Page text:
Strikers at Forest Hill School in south east London are causing ructions in the local Labour Party in a deepening row over cuts. The NUT union members are battling a £1.3 million cuts package that Labour-run Lewisham council wants to push through.
They began a two-day strike today, Wednesday, following a 24-hour walkout on Tuesday of last week. Workers and parents also lobbied the council’s AGM on Monday—and got support from sections of the Labour Party.
NUT rep Joe told Socialist Worker, “Six Labour councillors signed our petition against the cuts during a lobby. We’ve got nearly 1,000 signatures now. But management isn’t budging, so we need to keep going.”
The cuts will mean fewer teachers and support staff, and a reduced curriculum. Workers say this will make their jobs impossible—and ruin children’s education.
Maths teacher Samuel told Socialist Worker, “Maths is being combined with the business department. There will be fewer teachers and they will be paid at a lower rate as well.
“The workload is already massive—you cannot manage it.”
Strikers’ main concern is the impact on children’s education. Striker Roisin said, “I’m concerned about students who have English as an additional language and the support they will lose.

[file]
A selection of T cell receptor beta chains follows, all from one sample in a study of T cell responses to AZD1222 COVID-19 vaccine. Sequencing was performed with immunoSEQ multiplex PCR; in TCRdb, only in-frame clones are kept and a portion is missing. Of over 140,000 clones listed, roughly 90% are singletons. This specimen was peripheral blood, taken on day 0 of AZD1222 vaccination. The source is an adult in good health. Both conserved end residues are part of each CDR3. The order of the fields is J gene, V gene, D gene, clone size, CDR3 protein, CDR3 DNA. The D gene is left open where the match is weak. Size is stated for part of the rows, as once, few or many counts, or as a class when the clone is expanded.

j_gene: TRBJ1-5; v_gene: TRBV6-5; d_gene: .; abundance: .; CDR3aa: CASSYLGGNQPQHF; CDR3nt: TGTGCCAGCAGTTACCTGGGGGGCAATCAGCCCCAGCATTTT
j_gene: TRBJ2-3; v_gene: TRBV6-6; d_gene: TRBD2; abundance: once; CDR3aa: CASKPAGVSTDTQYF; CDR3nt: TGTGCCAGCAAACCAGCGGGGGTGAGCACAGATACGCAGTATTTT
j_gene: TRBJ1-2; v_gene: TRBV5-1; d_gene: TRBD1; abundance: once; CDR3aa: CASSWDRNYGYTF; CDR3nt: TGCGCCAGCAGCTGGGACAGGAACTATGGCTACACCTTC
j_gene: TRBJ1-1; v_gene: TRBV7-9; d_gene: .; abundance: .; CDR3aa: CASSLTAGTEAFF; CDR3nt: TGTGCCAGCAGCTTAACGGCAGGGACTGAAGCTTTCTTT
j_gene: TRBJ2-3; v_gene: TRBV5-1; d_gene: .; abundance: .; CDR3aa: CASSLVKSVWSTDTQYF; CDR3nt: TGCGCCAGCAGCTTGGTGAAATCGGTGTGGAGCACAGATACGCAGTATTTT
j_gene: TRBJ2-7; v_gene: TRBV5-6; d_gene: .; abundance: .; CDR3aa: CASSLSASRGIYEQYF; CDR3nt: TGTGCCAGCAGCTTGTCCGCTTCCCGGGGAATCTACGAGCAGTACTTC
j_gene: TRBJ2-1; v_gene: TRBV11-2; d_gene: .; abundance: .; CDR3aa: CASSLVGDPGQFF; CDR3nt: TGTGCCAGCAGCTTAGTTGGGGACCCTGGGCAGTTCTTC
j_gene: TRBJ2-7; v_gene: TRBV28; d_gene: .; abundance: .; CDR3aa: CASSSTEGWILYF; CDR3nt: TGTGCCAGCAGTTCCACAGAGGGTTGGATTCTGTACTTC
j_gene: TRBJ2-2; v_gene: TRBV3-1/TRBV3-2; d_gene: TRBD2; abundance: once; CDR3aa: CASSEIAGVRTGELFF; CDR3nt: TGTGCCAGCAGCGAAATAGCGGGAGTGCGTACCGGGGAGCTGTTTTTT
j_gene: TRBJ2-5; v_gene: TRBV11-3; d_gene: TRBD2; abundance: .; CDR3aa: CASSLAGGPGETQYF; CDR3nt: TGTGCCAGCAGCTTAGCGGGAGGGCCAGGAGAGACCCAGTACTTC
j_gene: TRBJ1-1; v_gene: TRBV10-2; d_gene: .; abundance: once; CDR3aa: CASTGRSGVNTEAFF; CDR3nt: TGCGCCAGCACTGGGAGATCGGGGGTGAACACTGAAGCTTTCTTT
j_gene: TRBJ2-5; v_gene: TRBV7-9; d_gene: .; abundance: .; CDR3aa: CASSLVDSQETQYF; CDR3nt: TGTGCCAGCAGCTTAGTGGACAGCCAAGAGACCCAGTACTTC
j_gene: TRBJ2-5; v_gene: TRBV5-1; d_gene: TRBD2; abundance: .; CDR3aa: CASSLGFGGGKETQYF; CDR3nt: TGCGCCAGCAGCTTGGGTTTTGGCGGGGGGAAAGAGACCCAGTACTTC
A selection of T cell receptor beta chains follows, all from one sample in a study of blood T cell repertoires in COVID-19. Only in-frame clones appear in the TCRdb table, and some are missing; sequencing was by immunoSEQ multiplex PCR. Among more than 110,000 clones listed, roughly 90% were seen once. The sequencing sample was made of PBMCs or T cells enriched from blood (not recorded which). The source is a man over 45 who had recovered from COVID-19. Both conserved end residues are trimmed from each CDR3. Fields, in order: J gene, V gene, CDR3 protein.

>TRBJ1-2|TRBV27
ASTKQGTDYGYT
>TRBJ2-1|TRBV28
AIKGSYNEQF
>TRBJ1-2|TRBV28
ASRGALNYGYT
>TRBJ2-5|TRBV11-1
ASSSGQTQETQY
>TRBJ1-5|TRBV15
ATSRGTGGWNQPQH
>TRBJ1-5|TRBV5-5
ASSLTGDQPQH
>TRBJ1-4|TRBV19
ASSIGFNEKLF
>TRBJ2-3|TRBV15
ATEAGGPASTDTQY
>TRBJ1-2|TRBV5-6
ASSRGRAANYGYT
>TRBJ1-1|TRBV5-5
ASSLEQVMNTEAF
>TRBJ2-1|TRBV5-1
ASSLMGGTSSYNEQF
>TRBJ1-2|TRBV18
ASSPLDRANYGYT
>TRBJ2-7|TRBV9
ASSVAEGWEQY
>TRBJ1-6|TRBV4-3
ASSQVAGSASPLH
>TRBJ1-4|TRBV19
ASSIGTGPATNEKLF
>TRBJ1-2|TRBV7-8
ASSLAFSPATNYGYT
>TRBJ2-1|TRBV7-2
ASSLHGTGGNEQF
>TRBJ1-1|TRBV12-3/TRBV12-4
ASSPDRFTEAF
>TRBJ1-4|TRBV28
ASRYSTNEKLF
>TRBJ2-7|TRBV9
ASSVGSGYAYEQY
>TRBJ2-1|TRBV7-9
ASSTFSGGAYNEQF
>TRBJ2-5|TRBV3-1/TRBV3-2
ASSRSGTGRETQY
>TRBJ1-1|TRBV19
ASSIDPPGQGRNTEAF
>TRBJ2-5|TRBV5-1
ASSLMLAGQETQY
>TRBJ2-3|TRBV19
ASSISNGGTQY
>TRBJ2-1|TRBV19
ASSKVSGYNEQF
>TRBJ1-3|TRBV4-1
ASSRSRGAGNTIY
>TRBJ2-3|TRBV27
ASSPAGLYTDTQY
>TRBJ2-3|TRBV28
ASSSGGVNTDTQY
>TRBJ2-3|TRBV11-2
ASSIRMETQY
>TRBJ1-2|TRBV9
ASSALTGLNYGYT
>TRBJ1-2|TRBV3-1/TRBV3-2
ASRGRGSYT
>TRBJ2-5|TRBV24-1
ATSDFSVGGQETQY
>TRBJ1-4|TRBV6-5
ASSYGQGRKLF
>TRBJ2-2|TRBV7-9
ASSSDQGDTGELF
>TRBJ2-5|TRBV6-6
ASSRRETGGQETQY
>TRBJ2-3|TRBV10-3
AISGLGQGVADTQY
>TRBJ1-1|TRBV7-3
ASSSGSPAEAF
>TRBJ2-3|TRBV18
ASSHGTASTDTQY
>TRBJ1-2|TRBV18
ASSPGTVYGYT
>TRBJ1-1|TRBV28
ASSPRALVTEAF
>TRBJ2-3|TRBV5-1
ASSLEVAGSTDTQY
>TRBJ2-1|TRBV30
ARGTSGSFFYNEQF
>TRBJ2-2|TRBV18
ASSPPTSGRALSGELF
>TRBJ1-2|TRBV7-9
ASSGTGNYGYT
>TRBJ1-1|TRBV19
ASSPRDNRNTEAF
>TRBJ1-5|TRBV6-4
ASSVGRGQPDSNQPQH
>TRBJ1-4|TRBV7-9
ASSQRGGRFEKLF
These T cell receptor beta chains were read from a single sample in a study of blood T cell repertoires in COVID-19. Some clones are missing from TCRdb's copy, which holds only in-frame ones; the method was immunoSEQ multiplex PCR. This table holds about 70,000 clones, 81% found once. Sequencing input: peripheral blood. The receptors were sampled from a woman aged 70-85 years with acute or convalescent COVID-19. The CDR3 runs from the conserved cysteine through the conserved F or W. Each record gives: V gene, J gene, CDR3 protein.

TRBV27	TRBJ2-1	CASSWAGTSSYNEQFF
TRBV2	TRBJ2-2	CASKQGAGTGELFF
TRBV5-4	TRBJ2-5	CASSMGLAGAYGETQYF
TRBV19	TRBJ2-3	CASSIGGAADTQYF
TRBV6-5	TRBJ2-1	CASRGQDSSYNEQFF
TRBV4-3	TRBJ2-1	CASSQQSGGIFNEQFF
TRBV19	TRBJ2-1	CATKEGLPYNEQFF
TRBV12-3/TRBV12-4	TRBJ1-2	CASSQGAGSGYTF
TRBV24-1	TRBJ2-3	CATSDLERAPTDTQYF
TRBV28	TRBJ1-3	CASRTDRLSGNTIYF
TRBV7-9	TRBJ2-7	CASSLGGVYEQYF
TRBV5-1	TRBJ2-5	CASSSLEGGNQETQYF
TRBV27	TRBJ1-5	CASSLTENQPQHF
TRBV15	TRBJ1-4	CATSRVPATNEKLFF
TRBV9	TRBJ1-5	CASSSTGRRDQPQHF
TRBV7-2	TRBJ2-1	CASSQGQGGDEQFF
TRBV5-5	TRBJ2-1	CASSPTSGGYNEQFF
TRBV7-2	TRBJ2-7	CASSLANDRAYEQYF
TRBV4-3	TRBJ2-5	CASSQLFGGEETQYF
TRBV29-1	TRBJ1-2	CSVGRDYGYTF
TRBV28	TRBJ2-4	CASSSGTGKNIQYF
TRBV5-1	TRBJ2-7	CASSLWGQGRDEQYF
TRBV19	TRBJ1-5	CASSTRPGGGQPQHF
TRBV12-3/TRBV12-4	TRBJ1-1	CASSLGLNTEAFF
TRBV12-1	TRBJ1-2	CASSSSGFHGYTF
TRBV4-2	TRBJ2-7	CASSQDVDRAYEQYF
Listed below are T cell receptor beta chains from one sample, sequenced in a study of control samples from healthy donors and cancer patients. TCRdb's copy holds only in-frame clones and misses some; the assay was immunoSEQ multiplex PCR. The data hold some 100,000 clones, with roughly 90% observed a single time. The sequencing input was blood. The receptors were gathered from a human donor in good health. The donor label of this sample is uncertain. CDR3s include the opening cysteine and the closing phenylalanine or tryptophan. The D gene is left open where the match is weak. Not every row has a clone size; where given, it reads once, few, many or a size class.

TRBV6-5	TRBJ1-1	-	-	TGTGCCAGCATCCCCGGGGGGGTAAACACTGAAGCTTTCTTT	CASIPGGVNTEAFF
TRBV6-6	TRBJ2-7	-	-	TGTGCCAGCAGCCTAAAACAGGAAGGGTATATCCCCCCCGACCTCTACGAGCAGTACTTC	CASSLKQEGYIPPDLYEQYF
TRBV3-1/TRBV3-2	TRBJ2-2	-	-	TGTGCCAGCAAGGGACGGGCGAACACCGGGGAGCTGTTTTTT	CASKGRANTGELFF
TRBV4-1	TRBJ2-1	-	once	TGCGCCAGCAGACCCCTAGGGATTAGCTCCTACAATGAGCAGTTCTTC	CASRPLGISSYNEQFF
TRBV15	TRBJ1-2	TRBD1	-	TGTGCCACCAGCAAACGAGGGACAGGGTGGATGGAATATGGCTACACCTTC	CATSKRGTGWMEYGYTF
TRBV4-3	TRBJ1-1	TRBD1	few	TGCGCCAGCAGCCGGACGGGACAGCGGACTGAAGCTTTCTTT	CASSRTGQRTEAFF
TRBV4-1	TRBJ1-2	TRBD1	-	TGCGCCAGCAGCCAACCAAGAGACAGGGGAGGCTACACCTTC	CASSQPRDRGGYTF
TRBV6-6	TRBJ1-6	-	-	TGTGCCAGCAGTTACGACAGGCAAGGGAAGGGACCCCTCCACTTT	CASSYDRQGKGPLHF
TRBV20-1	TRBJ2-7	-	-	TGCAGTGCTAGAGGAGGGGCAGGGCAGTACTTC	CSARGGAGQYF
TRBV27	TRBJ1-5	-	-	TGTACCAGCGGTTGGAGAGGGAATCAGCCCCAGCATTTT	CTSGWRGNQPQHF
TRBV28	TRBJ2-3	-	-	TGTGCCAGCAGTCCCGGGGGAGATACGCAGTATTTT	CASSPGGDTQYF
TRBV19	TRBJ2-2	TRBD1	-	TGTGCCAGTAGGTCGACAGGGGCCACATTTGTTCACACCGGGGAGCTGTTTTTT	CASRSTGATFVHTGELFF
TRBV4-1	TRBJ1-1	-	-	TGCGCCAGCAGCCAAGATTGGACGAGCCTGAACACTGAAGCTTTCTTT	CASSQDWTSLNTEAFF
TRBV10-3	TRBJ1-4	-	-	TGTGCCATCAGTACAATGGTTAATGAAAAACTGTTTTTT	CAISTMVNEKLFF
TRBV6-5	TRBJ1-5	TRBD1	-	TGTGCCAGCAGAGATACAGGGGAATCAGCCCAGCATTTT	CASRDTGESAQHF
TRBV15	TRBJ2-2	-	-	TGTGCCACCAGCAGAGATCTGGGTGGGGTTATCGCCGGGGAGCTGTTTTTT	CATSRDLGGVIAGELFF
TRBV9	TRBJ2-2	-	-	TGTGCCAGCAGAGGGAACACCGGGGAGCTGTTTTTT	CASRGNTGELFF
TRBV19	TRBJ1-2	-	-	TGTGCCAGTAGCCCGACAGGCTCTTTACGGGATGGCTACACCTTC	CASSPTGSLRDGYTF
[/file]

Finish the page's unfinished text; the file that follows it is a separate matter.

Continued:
“You can’t cut without hurting students. But students shouldn’t have to pay for the mistakes of the past.”
The cuts are supposed to be dealing with a deficit at the school. Yet the school pays nearly £1 million a year on a Private Finance Initiative contract.
Samuel said, “The council has a responsibility. It should take part of the debt or renegotiate the deficit so we pay it over a longer period. There is money there but they don’t want to give it to us.”
Roisin agreed. “When there were financial problems with the banks the government bailed them out,” she said. “I think there is money there that could resolve this.”
Parents and children have joined picket lines during both strikes. They plan to march with strikers tomorrow to hand in their petition to councillors.
“We don’t think they’ll accept it,” said Joe. “They’ve said we can’t give it in until 24 June. But we will turn it into a stunt.”
Parent Zoe told Socialist Worker, “We really need to put pressure on the council. They’re obviously not sure about what they are doing as they haven’t made any statement about it.
“They’re stonewalling us. They’re hoping we will go away but we’re not going to go away.”
NUT London regional secretary Martin Powell-Davies told Socialist Worker that the dispute is one of many across London as teachers fight cuts. “We can look at coordinating action across these schools,” he said.
Joe said strikers plan to name further strike dates this week, and are looking at holding a protest on a Saturday in April. “Councillors need to start listening to teachers,” he said.
“There’s already unfairness in the system, with some schools having much smaller class sizes than ours. The cuts will make it worse. It’s saying that education is the preserve of the wealthy and elite.”